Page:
Mental health counselors—the college graduates who provide direct patient care on inpatient psychiatry—are not trained to give showers.  They are the first line of reporting for patients—many of whom are elderly and disabled—about medical problems and they have no medical training.

After I got off a month on life support, I was returned to inpatient psychiatry.  I was forbidden to get out of bed because I was too weak to stand or walk.  One morning the staff didn’t bring me my breakfast tray or any liquids.  I have a rare kidney disease called nephrogenic diabetes insipidus; it was caused by unmonitored lithium.  It has broken down my kidneys so that I urinate constantly, even when I’m not drinking.  Several times a year I would dehydrate and end up in the Emergency Room.

So there I was on inpatient psychiatry at St. Joseph’s Hospital, too sick to get out of bed and not getting any liquids.  I recognized the symptoms and realized that I was slowly dehydrating into a coma.  I ran the bell.  Jennifer the aide came.  Knowing nothing at all about my illness, she judged me and found me immoral:  she decided I was faking.  She refused to bring me “any liquids until you ask nicely.”  When I wanted the bell to call a nurse, Jennifer took it out of my reach.  Slowly lapsing into unconsciousness, I was at the mercy of a judgmental girl with no medical training.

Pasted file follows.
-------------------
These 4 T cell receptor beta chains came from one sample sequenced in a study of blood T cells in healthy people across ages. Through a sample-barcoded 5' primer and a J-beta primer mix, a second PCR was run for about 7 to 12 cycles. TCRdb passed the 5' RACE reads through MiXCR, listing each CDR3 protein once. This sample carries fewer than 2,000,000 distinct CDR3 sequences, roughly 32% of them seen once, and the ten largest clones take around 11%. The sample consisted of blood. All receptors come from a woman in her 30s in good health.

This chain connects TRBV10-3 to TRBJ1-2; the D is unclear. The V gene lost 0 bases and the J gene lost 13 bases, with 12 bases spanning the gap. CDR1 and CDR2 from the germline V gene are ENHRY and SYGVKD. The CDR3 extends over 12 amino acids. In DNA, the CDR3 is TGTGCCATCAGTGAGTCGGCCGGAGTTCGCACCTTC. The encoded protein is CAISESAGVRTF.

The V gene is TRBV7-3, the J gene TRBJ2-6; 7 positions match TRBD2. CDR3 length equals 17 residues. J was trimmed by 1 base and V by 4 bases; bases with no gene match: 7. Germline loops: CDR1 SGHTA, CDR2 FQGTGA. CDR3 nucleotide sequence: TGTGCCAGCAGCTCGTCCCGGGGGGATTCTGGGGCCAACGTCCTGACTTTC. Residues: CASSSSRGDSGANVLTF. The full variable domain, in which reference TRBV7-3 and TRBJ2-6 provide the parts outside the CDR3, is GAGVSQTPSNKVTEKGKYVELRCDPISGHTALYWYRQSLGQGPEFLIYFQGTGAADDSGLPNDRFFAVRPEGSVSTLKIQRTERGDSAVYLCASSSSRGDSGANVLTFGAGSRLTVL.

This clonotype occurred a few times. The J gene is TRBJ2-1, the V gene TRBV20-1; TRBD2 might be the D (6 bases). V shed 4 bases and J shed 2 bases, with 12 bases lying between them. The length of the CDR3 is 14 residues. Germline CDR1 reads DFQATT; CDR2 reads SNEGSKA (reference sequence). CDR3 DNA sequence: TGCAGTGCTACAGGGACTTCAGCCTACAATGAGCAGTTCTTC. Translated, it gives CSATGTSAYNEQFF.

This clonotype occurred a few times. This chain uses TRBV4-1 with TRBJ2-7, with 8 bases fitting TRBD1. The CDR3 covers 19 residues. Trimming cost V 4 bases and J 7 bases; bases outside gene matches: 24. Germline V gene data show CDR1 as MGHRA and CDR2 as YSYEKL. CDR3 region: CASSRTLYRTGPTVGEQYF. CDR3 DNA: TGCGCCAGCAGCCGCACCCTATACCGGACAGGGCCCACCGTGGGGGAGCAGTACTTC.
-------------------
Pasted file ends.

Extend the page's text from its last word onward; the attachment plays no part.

Years later I applied for a job at Onondaga Case Management but got shot down.  Jennifer was on the committee making the hiring decision.

Psychiatric treatment is not dispensed on the basis of service to sick people.  It is based on power over weak people.

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About annecwoodlen